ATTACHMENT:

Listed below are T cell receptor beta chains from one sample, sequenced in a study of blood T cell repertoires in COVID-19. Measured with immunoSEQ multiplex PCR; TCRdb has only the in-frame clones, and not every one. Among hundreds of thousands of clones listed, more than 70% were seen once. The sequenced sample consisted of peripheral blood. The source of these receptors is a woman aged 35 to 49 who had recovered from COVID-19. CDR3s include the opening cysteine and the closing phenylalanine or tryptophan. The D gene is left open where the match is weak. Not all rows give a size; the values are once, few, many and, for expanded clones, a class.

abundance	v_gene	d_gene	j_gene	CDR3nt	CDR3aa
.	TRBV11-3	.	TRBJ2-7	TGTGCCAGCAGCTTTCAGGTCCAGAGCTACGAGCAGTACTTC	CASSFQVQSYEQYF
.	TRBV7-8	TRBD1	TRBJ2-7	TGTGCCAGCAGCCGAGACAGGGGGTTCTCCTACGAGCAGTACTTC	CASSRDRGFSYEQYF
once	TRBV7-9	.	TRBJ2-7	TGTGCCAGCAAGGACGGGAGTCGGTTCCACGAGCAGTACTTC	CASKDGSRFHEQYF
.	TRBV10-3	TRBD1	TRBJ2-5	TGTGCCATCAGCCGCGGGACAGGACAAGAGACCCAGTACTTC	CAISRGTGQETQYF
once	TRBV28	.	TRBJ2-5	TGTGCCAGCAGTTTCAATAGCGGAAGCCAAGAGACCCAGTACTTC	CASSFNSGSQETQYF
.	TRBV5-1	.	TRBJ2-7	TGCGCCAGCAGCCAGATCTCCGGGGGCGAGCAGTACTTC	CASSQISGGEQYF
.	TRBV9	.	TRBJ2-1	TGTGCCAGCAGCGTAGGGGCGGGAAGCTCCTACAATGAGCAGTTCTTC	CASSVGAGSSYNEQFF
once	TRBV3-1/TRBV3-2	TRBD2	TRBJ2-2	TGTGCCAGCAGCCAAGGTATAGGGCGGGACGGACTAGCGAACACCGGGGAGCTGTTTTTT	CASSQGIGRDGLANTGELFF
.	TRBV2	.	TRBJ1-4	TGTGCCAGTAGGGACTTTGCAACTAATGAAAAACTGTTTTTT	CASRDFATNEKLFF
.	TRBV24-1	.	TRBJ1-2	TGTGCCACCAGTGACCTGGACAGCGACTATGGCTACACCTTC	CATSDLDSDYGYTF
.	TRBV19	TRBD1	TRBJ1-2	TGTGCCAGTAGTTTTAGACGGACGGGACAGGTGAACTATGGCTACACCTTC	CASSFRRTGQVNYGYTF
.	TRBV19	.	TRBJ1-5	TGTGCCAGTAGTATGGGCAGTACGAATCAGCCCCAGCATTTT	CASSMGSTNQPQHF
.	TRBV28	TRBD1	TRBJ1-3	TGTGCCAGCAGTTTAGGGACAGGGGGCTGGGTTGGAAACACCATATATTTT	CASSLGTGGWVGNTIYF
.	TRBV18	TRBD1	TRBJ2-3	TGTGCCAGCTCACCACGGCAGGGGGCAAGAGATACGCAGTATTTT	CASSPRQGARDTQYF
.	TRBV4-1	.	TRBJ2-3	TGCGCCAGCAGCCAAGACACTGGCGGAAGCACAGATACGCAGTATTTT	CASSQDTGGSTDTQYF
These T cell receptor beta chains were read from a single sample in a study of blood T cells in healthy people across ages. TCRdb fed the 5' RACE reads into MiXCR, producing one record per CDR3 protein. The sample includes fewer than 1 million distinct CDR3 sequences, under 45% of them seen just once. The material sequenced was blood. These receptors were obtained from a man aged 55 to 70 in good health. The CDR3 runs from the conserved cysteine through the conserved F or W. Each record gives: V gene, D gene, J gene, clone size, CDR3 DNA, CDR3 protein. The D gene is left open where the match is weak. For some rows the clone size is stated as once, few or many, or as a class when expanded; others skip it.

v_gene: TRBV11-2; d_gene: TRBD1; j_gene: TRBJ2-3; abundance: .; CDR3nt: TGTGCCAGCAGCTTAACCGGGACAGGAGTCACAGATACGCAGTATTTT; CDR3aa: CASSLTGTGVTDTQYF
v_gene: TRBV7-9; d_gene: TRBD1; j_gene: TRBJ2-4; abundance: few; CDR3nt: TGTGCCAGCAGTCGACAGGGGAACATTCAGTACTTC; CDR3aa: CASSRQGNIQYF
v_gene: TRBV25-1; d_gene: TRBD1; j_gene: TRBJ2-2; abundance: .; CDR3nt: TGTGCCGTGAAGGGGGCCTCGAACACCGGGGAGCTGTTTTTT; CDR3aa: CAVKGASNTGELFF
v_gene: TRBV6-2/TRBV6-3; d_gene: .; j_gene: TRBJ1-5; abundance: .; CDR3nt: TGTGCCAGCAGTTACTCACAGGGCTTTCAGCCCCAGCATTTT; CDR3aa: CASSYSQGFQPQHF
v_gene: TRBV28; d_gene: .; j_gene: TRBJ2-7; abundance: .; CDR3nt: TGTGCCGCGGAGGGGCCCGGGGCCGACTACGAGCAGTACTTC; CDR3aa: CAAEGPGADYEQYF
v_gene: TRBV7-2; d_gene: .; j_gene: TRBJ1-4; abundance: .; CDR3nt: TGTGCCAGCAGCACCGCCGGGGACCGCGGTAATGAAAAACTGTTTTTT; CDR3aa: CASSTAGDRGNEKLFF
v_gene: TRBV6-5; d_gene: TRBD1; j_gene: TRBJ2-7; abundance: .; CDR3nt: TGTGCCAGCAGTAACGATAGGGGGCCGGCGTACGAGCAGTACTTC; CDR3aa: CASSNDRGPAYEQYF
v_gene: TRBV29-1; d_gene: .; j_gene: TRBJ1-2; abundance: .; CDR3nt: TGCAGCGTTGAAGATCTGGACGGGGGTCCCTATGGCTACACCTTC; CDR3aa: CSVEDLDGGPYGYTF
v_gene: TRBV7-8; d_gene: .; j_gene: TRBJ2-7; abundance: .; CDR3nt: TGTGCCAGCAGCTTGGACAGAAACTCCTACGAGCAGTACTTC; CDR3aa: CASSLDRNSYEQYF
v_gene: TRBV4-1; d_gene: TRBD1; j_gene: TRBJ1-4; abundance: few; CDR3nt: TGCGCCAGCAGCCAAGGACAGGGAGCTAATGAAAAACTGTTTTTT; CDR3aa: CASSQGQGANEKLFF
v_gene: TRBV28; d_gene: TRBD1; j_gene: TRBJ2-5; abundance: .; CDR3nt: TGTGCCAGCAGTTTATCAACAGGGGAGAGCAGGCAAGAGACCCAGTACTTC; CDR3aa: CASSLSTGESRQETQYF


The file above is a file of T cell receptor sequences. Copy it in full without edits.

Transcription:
Listed below are T cell receptor beta chains from one sample, sequenced in a study of blood T cell repertoires in COVID-19. Measured with immunoSEQ multiplex PCR; TCRdb has only the in-frame clones, and not every one. Among hundreds of thousands of clones listed, more than 70% were seen once. The sequenced sample consisted of peripheral blood. The source of these receptors is a woman aged 35 to 49 who had recovered from COVID-19. CDR3s include the opening cysteine and the closing phenylalanine or tryptophan. The D gene is left open where the match is weak. Not all rows give a size; the values are once, few, many and, for expanded clones, a class.

abundance	v_gene	d_gene	j_gene	CDR3nt	CDR3aa
.	TRBV11-3	.	TRBJ2-7	TGTGCCAGCAGCTTTCAGGTCCAGAGCTACGAGCAGTACTTC	CASSFQVQSYEQYF
.	TRBV7-8	TRBD1	TRBJ2-7	TGTGCCAGCAGCCGAGACAGGGGGTTCTCCTACGAGCAGTACTTC	CASSRDRGFSYEQYF
once	TRBV7-9	.	TRBJ2-7	TGTGCCAGCAAGGACGGGAGTCGGTTCCACGAGCAGTACTTC	CASKDGSRFHEQYF
.	TRBV10-3	TRBD1	TRBJ2-5	TGTGCCATCAGCCGCGGGACAGGACAAGAGACCCAGTACTTC	CAISRGTGQETQYF
once	TRBV28	.	TRBJ2-5	TGTGCCAGCAGTTTCAATAGCGGAAGCCAAGAGACCCAGTACTTC	CASSFNSGSQETQYF
.	TRBV5-1	.	TRBJ2-7	TGCGCCAGCAGCCAGATCTCCGGGGGCGAGCAGTACTTC	CASSQISGGEQYF
.	TRBV9	.	TRBJ2-1	TGTGCCAGCAGCGTAGGGGCGGGAAGCTCCTACAATGAGCAGTTCTTC	CASSVGAGSSYNEQFF
once	TRBV3-1/TRBV3-2	TRBD2	TRBJ2-2	TGTGCCAGCAGCCAAGGTATAGGGCGGGACGGACTAGCGAACACCGGGGAGCTGTTTTTT	CASSQGIGRDGLANTGELFF
.	TRBV2	.	TRBJ1-4	TGTGCCAGTAGGGACTTTGCAACTAATGAAAAACTGTTTTTT	CASRDFATNEKLFF
.	TRBV24-1	.	TRBJ1-2	TGTGCCACCAGTGACCTGGACAGCGACTATGGCTACACCTTC	CATSDLDSDYGYTF
.	TRBV19	TRBD1	TRBJ1-2	TGTGCCAGTAGTTTTAGACGGACGGGACAGGTGAACTATGGCTACACCTTC	CASSFRRTGQVNYGYTF
.	TRBV19	.	TRBJ1-5	TGTGCCAGTAGTATGGGCAGTACGAATCAGCCCCAGCATTTT	CASSMGSTNQPQHF
.	TRBV28	TRBD1	TRBJ1-3	TGTGCCAGCAGTTTAGGGACAGGGGGCTGGGTTGGAAACACCATATATTTT	CASSLGTGGWVGNTIYF
.	TRBV18	TRBD1	TRBJ2-3	TGTGCCAGCTCACCACGGCAGGGGGCAAGAGATACGCAGTATTTT	CASSPRQGARDTQYF
.	TRBV4-1	.	TRBJ2-3	TGCGCCAGCAGCCAAGACACTGGCGGAAGCACAGATACGCAGTATTTT	CASSQDTGGSTDTQYF
These T cell receptor beta chains were read from a single sample in a study of blood T cells in healthy people across ages. TCRdb fed the 5' RACE reads into MiXCR, producing one record per CDR3 protein. The sample includes fewer than 1 million distinct CDR3 sequences, under 45% of them seen just once. The material sequenced was blood. These receptors were obtained from a man aged 55 to 70 in good health. The CDR3 runs from the conserved cysteine through the conserved F or W. Each record gives: V gene, D gene, J gene, clone size, CDR3 DNA, CDR3 protein. The D gene is left open where the match is weak. For some rows the clone size is stated as once, few or many, or as a class when expanded; others skip it.

v_gene: TRBV11-2; d_gene: TRBD1; j_gene: TRBJ2-3; abundance: .; CDR3nt: TGTGCCAGCAGCTTAACCGGGACAGGAGTCACAGATACGCAGTATTTT; CDR3aa: CASSLTGTGVTDTQYF
v_gene: TRBV7-9; d_gene: TRBD1; j_gene: TRBJ2-4; abundance: few; CDR3nt: TGTGCCAGCAGTCGACAGGGGAACATTCAGTACTTC; CDR3aa: CASSRQGNIQYF
v_gene: TRBV25-1; d_gene: TRBD1; j_gene: TRBJ2-2; abundance: .; CDR3nt: TGTGCCGTGAAGGGGGCCTCGAACACCGGGGAGCTGTTTTTT; CDR3aa: CAVKGASNTGELFF
v_gene: TRBV6-2/TRBV6-3; d_gene: .; j_gene: TRBJ1-5; abundance: .; CDR3nt: TGTGCCAGCAGTTACTCACAGGGCTTTCAGCCCCAGCATTTT; CDR3aa: CASSYSQGFQPQHF
v_gene: TRBV28; d_gene: .; j_gene: TRBJ2-7; abundance: .; CDR3nt: TGTGCCGCGGAGGGGCCCGGGGCCGACTACGAGCAGTACTTC; CDR3aa: CAAEGPGADYEQYF
v_gene: TRBV7-2; d_gene: .; j_gene: TRBJ1-4; abundance: .; CDR3nt: TGTGCCAGCAGCACCGCCGGGGACCGCGGTAATGAAAAACTGTTTTTT; CDR3aa: CASSTAGDRGNEKLFF
v_gene: TRBV6-5; d_gene: TRBD1; j_gene: TRBJ2-7; abundance: .; CDR3nt: TGTGCCAGCAGTAACGATAGGGGGCCGGCGTACGAGCAGTACTTC; CDR3aa: CASSNDRGPAYEQYF
v_gene: TRBV29-1; d_gene: .; j_gene: TRBJ1-2; abundance: .; CDR3nt: TGCAGCGTTGAAGATCTGGACGGGGGTCCCTATGGCTACACCTTC; CDR3aa: CSVEDLDGGPYGYTF
v_gene: TRBV7-8; d_gene: .; j_gene: TRBJ2-7; abundance: .; CDR3nt: TGTGCCAGCAGCTTGGACAGAAACTCCTACGAGCAGTACTTC; CDR3aa: CASSLDRNSYEQYF
v_gene: TRBV4-1; d_gene: TRBD1; j_gene: TRBJ1-4; abundance: few; CDR3nt: TGCGCCAGCAGCCAAGGACAGGGAGCTAATGAAAAACTGTTTTTT; CDR3aa: CASSQGQGANEKLFF
v_gene: TRBV28; d_gene: TRBD1; j_gene: TRBJ2-5; abundance: .; CDR3nt: TGTGCCAGCAGTTTATCAACAGGGGAGAGCAGGCAAGAGACCCAGTACTTC; CDR3aa: CASSLSTGESRQETQYF